An Alternative Source of Information

An Alternative Source Of Information 940 X 627

“Stem-cell research is always immoral.”

“The invasion of Iraq was illegal.”

Ouch. Whenever I hear such pronouncements from the pulpit, I can’t help but recoil. It’s not that I always disagree with the positions that are taken, or that I don’t think preachers should weigh in on public issues of moral concern.

It’s the language that gets me. As soon as I hear such strident statements, I know without a doubt that they will cause problems in the pews. Sure, our people need guidance as to what constitutes a moral approach to contentious issues, but they aren’t helped by statements that force them to be either insiders or outsiders, driven even further apart in a society that’s already politically polarized.

The question is not whether to speak, but how. In this regard I’ve learned a great deal from Adam Hamilton, pastor of a large Methodist congregation in Leawood, Kansas. He recommends that preachers begin their sermons on tough issues by presenting an opposing position — and present it so powerfully that the congregation would believe it is the preacher’s own position if the sermon abruptly ended. Then, and only then, should preachers present their own positions, and they should take care to keep their arguments grounded in the Bible. As difficult as this approach may be, it creates an atmosphere of dialogue, and stands a better chance of actually changing minds than a more confrontational approach.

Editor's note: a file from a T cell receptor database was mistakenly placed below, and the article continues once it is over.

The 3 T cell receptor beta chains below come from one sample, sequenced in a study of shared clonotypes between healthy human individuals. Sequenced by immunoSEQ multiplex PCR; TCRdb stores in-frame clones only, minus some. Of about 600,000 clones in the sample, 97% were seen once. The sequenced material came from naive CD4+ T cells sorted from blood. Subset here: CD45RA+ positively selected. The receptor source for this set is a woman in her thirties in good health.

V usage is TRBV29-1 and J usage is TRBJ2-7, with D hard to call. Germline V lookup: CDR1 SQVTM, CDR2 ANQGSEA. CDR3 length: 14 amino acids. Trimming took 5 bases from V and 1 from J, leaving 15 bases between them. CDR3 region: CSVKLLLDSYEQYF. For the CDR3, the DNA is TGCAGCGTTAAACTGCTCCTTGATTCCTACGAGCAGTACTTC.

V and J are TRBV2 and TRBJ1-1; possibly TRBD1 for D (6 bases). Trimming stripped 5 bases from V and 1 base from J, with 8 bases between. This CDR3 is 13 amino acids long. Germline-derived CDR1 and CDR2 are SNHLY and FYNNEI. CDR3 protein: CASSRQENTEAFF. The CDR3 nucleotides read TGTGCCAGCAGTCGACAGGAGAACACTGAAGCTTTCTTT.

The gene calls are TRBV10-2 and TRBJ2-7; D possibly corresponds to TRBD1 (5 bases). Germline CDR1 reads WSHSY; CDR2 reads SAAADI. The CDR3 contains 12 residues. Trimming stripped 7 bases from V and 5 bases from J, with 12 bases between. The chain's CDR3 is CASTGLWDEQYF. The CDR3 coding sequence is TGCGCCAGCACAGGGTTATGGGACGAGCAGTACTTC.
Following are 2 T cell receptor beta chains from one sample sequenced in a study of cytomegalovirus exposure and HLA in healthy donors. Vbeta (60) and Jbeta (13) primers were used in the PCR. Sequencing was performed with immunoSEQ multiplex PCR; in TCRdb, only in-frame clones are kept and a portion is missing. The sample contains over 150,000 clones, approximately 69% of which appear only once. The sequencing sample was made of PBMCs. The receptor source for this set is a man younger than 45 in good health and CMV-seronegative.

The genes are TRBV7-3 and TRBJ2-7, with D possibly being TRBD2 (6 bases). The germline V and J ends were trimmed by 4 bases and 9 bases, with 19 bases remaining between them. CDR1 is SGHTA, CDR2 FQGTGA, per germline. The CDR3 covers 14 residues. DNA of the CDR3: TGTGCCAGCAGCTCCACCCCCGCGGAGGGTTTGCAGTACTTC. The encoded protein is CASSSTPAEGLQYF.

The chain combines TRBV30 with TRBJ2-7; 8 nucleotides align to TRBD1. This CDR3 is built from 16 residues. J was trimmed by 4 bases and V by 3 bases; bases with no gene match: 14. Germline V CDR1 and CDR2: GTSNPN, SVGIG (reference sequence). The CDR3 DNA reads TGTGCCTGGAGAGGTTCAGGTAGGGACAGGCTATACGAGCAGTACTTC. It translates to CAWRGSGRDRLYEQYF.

Dialogue is such an important part of the educational process because it draws people into an issue in a way that the simple proclamation of traditional truths never can. It also reduces the resistance and defensiveness most people feel when presented with one side of an issue without an opportunity to reply, which often happens when a sermon is preached. “There is no easy way to respond to the remarks in a Sunday homily,” says a Roman Catholic friend. “The priest has a ‘bully pulpit’ in every sense of the expression.”

Diversity is a characteristic of every congregation, with Democrats sharing hymnals with Republicans, and if we pastors don’t acknowledge this and foster dialogue, we’ll simply drive our parishioners further apart. In my own preaching, I try to lift up ideas and questions that will stimulate conversation, instead of shutting it down. I want to invite members from across the political spectrum to look at important matters along with me, and continue the conversation after the service is over. For some people, church may be the only place where this kind of discussion is possible — and even encouraged.

For every minister and every church, there will be times when they must articulate a position with absolute clarity. During the civil rights era, the pastor of my congregation delivered such a call for racial equality. But in many of the complex controversies we face today, it is much more fruitful to focus on the core faith stances that do in fact guide us.

Instead of crafting pronouncements, preachers should write sermons that — as Bruce Springsteen said of one of the central jobs of a musician — “provide an alternative source of information.” Like music, religion is most valuable when it draws people together, socially and spiritually. And, like music, it’s most inspiring when it isn’t blasted into our ears.

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Henry Brinton

Henry G. Brinton, a contributor to Homiletics for more than 20 years, is pastor of Fairfax Presbyterian Church in Virginia, and has written on religion and culture for The New York Times, The Washington Post, USA Today and Huffington Post. He is also the author of books ranging from City of Peace to The Welcoming Congregation: Roots and Fruits of Christian Hospitality.

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